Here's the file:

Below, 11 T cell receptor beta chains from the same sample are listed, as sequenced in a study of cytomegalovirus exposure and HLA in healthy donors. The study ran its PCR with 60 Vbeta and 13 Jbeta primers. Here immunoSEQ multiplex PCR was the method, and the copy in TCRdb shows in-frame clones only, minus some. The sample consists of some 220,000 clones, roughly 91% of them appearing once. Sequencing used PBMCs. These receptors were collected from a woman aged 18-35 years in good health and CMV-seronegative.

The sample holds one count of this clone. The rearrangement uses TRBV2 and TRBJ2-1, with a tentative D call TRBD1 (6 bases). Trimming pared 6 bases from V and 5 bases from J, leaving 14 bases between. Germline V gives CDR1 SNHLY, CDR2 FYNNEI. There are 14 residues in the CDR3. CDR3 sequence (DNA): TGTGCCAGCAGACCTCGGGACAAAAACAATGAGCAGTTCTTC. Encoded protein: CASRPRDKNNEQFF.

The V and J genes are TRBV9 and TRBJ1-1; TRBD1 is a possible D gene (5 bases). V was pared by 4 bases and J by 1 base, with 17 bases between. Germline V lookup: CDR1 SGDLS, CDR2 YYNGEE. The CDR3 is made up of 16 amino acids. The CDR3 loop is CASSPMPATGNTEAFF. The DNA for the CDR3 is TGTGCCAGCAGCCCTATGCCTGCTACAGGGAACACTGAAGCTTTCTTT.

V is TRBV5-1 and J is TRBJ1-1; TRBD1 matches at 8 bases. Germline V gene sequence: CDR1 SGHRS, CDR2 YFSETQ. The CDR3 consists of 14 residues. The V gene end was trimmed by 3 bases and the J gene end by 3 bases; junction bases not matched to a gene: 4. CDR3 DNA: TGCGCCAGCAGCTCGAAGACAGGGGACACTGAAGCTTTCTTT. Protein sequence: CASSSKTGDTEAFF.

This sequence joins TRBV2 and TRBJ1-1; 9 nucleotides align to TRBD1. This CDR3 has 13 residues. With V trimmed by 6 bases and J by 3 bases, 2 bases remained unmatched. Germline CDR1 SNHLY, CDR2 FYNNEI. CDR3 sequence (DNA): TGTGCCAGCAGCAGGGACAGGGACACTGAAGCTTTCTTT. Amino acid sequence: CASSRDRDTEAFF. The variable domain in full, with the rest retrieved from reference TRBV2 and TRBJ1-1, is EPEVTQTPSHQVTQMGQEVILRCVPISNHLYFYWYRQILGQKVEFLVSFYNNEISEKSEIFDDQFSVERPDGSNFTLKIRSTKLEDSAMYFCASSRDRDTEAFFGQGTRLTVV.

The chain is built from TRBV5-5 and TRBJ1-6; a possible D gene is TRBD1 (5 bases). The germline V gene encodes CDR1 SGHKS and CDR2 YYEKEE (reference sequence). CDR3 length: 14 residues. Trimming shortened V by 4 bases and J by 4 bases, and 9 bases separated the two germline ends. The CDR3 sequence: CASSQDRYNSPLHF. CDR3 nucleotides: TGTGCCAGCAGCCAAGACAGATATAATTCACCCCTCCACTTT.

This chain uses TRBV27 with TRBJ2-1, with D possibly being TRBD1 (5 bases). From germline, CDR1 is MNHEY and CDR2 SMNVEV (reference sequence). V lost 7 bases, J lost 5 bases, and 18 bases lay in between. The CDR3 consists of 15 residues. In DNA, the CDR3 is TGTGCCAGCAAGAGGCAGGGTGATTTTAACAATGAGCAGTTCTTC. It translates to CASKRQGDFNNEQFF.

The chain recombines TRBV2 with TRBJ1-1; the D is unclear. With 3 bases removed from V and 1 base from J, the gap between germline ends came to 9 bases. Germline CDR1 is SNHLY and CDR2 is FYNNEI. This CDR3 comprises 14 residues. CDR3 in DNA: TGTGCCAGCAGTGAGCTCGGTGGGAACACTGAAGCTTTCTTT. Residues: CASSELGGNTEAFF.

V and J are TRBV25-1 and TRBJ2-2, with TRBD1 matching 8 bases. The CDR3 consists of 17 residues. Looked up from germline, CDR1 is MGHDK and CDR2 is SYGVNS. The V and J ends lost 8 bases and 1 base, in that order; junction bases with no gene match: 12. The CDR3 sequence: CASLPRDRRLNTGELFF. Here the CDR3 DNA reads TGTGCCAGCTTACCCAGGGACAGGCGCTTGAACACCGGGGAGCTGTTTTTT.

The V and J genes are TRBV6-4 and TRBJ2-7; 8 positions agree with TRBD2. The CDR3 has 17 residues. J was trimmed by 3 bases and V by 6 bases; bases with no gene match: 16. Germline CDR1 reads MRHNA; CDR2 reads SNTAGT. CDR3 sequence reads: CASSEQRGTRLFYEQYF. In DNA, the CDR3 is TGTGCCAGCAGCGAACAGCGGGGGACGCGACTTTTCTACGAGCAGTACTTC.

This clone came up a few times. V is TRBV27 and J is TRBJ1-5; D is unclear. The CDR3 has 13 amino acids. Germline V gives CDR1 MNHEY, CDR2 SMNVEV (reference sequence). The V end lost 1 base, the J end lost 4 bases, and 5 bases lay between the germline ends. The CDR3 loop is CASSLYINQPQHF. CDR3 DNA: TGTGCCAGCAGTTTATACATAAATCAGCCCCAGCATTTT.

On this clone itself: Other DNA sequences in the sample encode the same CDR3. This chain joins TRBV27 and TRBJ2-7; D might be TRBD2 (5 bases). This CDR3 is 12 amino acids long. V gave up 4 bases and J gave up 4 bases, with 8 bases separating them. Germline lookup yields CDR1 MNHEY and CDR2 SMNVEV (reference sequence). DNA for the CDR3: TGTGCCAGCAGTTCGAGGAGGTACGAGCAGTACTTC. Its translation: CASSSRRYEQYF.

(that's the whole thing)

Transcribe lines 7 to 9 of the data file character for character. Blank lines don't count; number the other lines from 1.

This chain uses TRBV27 with TRBJ2-1, with D possibly being TRBD1 (5 bases). From germline, CDR1 is MNHEY and CDR2 SMNVEV (reference sequence). V lost 7 bases, J lost 5 bases, and 18 bases lay in between. The CDR3 consists of 15 residues. In DNA, the CDR3 is TGTGCCAGCAAGAGGCAGGGTGATTTTAACAATGAGCAGTTCTTC. It translates to CASKRQGDFNNEQFF.

The chain recombines TRBV2 with TRBJ1-1; the D is unclear. With 3 bases removed from V and 1 base from J, the gap between germline ends came to 9 bases. Germline CDR1 is SNHLY and CDR2 is FYNNEI. This CDR3 comprises 14 residues. CDR3 in DNA: TGTGCCAGCAGTGAGCTCGGTGGGAACACTGAAGCTTTCTTT. Residues: CASSELGGNTEAFF.

V and J are TRBV25-1 and TRBJ2-2, with TRBD1 matching 8 bases. The CDR3 consists of 17 residues. Looked up from germline, CDR1 is MGHDK and CDR2 is SYGVNS. The V and J ends lost 8 bases and 1 base, in that order; junction bases with no gene match: 12. The CDR3 sequence: CASLPRDRRLNTGELFF. Here the CDR3 DNA reads TGTGCCAGCTTACCCAGGGACAGGCGCTTGAACACCGGGGAGCTGTTTTTT.